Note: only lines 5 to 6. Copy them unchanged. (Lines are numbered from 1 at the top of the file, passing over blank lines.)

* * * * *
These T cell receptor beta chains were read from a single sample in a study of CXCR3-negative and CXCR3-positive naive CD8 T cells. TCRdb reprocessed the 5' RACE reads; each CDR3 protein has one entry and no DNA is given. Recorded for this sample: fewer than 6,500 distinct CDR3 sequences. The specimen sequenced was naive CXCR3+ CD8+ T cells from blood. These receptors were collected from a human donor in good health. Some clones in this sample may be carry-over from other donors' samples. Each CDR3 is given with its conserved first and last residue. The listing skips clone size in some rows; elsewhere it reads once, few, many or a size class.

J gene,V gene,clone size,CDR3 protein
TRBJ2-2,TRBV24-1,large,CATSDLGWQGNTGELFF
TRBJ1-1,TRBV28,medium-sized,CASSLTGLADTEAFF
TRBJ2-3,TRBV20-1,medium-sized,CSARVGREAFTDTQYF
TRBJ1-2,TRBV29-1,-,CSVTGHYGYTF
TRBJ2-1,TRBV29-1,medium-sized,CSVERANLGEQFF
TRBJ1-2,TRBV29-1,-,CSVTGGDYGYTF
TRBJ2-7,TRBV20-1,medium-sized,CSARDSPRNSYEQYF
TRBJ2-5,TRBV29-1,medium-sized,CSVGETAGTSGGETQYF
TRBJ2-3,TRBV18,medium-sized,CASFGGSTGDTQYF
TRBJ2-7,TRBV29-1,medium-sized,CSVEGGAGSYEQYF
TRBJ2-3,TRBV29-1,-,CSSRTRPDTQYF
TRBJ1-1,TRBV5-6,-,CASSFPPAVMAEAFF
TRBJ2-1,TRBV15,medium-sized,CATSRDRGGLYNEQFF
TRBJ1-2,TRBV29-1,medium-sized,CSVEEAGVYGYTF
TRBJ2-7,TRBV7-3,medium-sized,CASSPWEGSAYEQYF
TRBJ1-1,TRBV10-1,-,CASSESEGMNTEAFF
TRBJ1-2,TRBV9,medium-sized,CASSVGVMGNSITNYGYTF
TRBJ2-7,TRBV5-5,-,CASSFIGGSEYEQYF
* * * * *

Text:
TRBJ2-3,TRBV20-1,medium-sized,CSARVGREAFTDTQYF
TRBJ1-2,TRBV29-1,-,CSVTGHYGYTF